On May 17th, 2020, twelve firefighters were injured after an explosion occurred at a facility where butane is used for cannabis extraction. It is not yet known if butane was the cause of the explosion but, it was reported that, butane canisters were found in and around the building. The investigation is ongoing.
According to a Politico article, following an uptick in explosions in Colorado, fire officials there persuaded the National Fire Protection Association, which establishes a fire code for the whole country, to amend its rules to address hazards at facilities that grow and extract marijuana. The revised code requires any hazardous extraction process to be performed in a non-combustible room, in a building that contains no child or health care facilities. Staff must be trained on the safe operation of the extraction equipment, and the extraction room must be equipped with a gas detection system and multiple fire extinguishing systems.
Extraction is a process by which desired chemical compounds are extracted and separated from the cannabis plant. Extraction strips the plant of essential oils, including CBD, THC, and terpenes (aromatic oils that give cannabis plants their distinctive scents). The extracted oils can be utilized in vape pens, edibles, capsules, tinctures, and topical solutions.
Butane is one technique used to separate essential oils from the plant material. The use of butane for extraction is popular owing, in large part, to the relatively low overhead costs, efficiency (including the wide variety of products that can be created from a single extraction, without the need for further refinement), and high-product quality associated with this technique. For instance, the low boiling point of butane allow extractors to remove the desired compounds without risking evaporation of, or damage to, the delicate and heat-sensitive cannabinoids and terpenes. Moreover, the low boiling point makes it relatively easy to purge any residual butane at the end of the extraction process, leaving behind only a relatively pure product.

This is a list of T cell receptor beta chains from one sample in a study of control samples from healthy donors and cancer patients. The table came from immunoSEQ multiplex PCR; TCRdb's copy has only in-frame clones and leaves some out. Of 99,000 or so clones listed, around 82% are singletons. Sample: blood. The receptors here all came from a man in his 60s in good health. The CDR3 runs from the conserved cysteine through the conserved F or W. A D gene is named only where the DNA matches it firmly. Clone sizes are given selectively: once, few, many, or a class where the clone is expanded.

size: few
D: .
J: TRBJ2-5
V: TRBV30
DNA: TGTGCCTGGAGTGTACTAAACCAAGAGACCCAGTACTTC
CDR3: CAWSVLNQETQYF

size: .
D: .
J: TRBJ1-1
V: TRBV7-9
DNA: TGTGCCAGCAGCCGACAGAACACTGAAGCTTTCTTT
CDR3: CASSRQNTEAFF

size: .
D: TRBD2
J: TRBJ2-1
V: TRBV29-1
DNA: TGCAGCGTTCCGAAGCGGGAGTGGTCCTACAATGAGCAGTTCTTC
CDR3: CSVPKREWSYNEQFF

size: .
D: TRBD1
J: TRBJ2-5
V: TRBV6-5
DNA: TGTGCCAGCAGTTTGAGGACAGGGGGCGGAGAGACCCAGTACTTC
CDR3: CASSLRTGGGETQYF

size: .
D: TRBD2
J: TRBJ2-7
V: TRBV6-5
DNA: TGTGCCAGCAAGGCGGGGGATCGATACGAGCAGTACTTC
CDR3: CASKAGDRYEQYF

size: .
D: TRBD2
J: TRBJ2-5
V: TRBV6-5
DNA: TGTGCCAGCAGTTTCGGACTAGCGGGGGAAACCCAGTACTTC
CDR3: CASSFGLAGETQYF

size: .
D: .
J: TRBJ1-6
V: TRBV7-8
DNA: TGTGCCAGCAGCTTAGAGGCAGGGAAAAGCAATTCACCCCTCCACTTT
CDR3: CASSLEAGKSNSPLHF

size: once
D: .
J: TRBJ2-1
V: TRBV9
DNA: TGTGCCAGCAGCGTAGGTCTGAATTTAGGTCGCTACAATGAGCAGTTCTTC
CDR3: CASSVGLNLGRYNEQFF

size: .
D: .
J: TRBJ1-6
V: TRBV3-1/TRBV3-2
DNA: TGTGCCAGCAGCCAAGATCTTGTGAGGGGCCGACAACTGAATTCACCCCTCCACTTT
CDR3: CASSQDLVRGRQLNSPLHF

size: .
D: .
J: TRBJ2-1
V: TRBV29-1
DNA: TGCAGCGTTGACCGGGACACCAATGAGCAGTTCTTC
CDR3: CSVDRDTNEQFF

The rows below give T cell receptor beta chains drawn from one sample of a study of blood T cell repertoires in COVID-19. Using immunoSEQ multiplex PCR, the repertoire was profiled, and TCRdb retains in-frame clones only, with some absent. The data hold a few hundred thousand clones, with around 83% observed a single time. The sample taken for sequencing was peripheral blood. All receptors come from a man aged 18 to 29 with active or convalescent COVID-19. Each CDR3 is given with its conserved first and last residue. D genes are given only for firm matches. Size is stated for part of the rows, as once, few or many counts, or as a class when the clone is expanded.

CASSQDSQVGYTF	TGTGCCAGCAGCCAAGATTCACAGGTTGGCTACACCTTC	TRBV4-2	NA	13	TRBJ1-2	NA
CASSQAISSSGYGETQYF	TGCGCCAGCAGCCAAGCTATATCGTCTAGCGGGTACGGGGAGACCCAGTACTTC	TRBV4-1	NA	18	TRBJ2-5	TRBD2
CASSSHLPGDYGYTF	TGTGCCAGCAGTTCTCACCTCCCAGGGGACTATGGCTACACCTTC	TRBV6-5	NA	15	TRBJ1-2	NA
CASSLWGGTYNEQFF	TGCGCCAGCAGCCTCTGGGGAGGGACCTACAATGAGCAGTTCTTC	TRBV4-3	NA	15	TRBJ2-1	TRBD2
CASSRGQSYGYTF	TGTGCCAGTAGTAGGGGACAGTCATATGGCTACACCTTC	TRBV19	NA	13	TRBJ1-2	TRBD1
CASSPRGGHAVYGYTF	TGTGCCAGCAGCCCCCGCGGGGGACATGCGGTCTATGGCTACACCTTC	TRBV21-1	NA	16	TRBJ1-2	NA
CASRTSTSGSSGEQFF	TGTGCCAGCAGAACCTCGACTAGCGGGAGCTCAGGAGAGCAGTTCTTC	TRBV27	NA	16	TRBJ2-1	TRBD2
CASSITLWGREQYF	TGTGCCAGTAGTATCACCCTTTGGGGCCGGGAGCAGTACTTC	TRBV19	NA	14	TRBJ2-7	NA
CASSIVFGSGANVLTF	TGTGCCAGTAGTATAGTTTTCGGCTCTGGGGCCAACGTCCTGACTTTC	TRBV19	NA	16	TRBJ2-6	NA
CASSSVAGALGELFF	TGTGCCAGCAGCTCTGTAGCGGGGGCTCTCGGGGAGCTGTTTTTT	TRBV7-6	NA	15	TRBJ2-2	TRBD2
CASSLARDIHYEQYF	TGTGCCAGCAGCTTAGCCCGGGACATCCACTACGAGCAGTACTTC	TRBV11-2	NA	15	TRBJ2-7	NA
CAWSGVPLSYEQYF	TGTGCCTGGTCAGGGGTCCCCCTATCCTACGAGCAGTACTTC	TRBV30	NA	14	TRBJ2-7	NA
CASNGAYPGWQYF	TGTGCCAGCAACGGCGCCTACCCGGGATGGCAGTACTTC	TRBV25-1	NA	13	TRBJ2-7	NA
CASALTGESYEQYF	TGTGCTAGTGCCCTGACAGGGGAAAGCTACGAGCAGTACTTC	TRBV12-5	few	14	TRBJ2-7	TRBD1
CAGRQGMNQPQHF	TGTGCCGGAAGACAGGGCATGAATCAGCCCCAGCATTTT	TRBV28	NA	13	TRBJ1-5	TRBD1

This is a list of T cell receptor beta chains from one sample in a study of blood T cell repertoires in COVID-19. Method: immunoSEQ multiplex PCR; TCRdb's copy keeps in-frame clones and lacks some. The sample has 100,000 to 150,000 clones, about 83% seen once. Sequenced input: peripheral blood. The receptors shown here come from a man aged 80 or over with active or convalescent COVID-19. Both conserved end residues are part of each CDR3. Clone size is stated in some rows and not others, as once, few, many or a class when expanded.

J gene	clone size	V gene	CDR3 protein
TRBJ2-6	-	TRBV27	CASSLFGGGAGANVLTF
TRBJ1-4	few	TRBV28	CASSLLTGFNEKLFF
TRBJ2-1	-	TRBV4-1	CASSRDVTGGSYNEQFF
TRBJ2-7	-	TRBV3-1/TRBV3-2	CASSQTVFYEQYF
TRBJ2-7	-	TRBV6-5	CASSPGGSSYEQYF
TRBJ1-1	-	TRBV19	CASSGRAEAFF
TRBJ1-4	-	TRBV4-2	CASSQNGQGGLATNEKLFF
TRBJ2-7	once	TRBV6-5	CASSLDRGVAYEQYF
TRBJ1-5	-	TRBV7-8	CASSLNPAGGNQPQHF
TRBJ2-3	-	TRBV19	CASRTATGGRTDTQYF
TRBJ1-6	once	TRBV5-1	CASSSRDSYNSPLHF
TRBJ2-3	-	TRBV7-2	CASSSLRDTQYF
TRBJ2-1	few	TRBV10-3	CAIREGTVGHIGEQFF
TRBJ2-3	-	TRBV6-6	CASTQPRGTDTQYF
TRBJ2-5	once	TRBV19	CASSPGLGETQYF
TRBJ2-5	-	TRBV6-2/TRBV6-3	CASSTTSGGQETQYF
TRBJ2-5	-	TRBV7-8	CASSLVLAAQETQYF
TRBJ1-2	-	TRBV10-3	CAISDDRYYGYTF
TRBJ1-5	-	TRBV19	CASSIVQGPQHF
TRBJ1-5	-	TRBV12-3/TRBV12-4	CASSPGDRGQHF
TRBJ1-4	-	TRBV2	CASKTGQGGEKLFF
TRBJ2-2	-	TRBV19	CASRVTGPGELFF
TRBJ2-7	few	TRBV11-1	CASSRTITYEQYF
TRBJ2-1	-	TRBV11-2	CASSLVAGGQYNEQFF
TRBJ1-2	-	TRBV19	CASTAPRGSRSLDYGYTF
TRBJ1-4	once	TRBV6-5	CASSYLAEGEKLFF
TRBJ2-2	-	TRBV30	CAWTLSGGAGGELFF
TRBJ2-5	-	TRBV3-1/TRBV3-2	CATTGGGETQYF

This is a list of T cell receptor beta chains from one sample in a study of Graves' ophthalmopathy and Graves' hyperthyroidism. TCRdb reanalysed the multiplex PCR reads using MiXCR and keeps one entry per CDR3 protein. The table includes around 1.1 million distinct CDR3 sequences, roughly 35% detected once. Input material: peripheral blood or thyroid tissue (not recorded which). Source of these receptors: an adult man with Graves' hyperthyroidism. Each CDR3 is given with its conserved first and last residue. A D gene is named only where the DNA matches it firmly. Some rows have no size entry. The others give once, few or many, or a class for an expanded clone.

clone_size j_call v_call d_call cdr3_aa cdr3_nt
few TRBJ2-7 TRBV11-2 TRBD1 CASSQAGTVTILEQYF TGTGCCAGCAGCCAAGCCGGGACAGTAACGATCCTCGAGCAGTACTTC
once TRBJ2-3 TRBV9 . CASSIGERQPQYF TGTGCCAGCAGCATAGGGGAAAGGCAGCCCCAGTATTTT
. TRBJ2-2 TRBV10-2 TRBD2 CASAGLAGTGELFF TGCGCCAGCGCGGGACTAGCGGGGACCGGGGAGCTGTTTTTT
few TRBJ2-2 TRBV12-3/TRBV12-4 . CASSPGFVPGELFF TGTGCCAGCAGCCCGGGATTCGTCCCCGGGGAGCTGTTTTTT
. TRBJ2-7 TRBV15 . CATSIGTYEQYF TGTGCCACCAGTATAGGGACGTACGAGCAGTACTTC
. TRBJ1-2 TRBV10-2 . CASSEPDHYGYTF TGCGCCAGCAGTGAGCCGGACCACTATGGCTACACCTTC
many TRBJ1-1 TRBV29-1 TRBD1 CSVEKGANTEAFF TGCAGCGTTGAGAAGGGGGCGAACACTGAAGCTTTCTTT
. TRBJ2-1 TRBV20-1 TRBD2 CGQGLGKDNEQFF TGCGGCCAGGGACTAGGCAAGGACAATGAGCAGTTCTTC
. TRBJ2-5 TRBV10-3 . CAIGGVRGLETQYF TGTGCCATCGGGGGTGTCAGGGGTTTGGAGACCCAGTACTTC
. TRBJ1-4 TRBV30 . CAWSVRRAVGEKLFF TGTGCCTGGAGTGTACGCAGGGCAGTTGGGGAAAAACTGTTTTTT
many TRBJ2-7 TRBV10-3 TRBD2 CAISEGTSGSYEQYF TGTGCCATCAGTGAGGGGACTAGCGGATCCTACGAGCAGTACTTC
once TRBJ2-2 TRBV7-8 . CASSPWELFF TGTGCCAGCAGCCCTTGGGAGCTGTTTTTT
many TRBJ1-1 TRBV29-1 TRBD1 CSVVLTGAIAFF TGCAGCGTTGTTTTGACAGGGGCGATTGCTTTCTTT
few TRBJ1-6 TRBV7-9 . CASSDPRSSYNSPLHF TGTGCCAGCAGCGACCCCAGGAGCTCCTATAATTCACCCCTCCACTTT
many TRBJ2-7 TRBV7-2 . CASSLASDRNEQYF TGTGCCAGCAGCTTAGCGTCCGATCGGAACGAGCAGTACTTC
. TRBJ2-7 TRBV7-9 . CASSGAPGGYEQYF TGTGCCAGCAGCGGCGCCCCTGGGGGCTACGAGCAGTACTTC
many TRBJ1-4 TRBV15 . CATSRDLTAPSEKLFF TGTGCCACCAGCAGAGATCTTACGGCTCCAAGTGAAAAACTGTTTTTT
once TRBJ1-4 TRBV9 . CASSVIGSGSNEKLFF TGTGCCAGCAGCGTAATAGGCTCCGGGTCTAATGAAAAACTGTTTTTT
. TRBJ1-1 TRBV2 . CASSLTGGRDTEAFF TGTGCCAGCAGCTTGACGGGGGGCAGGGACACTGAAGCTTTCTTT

Gas Detection Monitors Can Protect Extractors and Their Employees
While butane is important for extracting essential oils from cannabis plants use of this gas is not without risk, since extraction facility personnel and property are exposed to potential leaks from gas supply lines and storage containers. Butane is a highly flammable and explosive gas as well. Absent appropriate gas monitoring, an explosion can occur if butane vapors are ignited by a spark, heat, or open flame.
Proper gas detection equipment should be placed where the cannabis extraction process takes place, as well as in butane storage rooms, and in any other site where butane may be expected to accumulate. The gas detection equipment should include the capacity to activate visual and audible alarms, stopping the flow of gas, and turning on the ventilation system.
PureAire Monitoring Systems has safety monitors to meet the needs of cannabis extractors using butane. Extractors utilizing butane rely on PureAire’s LEL, explosion-proof, combustible gas monitors. The monitor is housed in a NEMA 4 enclosure specifically designed to prevent an explosion. The durable, long-life LEL catalytic sensor will last 5+ years without needing to be replaced.
PureAire monitors feature an easy-to-read screen, which displays current levels for at-a-glance observation by employees, who derive peace of mind from the monitor’s presence and reliable performance. In the event of a gas leak, PureAire’s monitors will set off alarms, complete with horns and flashing lights, alerting personnel to evacuate the area. At the same time, the monitors can be programmed to turn off the flow of butane and turn on the ventilation system.
In short, PureAire’s monitors enable cannabis extractors, in a cost-effective manner, to preserve both the quality of their products and the well-being of their employees.